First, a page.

What Is A Mediation?
Last updated Wednesday, August 16th, 2023
Mediation is a type of alternative dispute resolution (ADR) where a neutral third person facilitates the negotiation of a settlement between two or more parties. The mediator is typically a lawyer but does not give legal advice to the parties.
The purpose of mediation is to allow the parties to reach a mutually agreeable resolution without the need for a trial. The mediator helps the parties communicate with each other and identify options for resolving the dispute. Mediation can be used for many types of disputes, including personal injury claims, contract disagreements, and property disputes.
The mediation process typically begins with an opening statement from the mediator, followed by an opportunity for each party to present its position. The mediator will then work with the parties to explore areas of agreement and identify potential solutions.
Once an agreement is reached, the terms of the settlement will be memorialized in a written agreement that is signed by all of the parties. While mediation can be an effective way to resolve disputes, it is important to remember that it is non-binding, meaning that either party can choose to walk away from the process at any time.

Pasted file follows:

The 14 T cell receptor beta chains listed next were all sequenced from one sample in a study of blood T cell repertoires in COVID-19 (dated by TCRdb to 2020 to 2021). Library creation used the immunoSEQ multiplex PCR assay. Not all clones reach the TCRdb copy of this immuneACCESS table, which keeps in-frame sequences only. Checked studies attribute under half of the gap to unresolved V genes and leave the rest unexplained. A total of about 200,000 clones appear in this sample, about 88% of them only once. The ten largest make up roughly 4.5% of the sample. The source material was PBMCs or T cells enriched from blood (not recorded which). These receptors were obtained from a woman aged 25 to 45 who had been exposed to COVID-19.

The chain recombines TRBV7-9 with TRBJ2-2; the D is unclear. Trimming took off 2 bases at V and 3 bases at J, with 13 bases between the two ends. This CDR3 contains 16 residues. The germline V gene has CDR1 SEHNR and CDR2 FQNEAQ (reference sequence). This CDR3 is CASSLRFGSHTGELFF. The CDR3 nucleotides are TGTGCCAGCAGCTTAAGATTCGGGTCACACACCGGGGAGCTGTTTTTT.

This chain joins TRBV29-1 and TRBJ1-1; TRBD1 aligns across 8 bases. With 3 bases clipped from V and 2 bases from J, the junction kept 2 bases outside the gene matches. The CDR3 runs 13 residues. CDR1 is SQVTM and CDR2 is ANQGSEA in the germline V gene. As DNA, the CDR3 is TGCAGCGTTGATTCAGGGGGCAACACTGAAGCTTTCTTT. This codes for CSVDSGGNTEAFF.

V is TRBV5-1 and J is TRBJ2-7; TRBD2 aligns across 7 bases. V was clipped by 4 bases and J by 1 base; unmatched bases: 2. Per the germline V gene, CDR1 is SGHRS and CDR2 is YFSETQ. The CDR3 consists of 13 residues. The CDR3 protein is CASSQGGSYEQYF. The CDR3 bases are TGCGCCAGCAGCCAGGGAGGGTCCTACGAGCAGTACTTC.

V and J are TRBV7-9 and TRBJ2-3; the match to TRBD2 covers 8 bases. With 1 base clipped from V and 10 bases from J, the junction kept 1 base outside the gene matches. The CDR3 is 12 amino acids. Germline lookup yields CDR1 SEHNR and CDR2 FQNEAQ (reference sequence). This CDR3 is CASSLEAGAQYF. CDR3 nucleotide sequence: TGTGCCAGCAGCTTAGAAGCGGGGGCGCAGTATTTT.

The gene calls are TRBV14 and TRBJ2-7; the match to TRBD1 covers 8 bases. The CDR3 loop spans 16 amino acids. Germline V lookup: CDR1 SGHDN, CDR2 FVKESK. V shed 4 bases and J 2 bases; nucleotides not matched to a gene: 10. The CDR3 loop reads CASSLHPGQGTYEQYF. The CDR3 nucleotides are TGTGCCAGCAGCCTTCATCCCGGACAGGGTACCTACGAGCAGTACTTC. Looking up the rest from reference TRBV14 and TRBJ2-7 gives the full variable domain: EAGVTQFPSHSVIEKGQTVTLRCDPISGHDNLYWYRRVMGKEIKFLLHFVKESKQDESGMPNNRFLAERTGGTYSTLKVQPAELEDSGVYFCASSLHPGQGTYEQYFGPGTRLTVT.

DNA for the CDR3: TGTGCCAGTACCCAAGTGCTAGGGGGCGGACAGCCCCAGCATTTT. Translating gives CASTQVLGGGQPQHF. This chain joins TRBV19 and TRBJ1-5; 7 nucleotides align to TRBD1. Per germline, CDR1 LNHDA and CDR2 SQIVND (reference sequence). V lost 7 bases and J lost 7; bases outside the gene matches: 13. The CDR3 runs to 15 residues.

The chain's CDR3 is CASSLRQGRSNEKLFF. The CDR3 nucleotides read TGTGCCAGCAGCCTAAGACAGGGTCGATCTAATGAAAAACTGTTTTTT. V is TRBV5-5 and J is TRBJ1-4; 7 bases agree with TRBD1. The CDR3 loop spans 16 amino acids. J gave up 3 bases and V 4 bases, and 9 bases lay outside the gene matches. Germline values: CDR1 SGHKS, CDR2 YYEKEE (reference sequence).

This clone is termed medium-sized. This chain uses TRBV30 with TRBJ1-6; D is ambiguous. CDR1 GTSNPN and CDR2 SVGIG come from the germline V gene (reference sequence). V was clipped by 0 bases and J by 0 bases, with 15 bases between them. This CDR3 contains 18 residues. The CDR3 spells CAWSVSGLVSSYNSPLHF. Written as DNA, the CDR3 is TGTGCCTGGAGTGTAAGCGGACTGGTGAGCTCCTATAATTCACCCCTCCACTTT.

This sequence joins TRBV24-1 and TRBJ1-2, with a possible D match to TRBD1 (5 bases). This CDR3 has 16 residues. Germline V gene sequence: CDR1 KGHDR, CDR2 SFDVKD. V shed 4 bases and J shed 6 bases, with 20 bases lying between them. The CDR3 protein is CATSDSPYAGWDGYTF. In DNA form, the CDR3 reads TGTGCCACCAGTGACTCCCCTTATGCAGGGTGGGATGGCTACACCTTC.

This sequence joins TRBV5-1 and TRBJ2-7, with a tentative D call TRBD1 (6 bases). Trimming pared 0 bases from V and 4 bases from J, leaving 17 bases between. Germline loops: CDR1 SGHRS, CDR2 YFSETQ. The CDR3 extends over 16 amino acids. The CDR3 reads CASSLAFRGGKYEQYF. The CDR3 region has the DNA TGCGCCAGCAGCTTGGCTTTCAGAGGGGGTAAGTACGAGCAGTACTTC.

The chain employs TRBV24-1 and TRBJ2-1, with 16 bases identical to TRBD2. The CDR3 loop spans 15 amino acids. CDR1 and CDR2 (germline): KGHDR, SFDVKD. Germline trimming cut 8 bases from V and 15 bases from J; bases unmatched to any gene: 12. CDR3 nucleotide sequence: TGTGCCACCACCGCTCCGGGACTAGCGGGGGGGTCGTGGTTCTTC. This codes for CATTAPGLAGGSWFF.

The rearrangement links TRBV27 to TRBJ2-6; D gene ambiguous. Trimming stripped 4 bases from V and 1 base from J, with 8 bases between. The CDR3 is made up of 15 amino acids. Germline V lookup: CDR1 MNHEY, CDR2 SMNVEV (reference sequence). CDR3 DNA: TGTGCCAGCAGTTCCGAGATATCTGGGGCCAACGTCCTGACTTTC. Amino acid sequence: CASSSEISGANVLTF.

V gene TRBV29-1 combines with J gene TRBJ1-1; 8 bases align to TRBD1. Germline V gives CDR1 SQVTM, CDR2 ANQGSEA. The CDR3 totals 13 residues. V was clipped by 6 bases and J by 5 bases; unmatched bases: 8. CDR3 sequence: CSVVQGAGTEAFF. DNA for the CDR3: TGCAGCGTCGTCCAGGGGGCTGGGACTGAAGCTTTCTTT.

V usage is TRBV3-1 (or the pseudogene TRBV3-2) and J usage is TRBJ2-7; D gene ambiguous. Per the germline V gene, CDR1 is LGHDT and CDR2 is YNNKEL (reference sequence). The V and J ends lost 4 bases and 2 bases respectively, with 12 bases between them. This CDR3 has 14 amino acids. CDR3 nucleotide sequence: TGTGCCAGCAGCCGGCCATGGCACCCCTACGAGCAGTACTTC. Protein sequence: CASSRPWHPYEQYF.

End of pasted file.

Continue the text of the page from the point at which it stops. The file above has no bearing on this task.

The use of mediation in personal injury cases has increased in recent years, as it offers a less formal and more cost-effective way to resolve disputes. If successful, mediation can result in a settlement that is more favorable for both sides than if the case went to trial. It is important to note, however, that mediation is not suitable for every case, and that it is ultimately up to the parties to decide whether or not to accept the mediator’s proposal.
Interested in speaking to an attorney about a potential claim or having a legal question? Contact the attorneys at Wyly Cook Injury & Insurance Lawyers for a free consultation.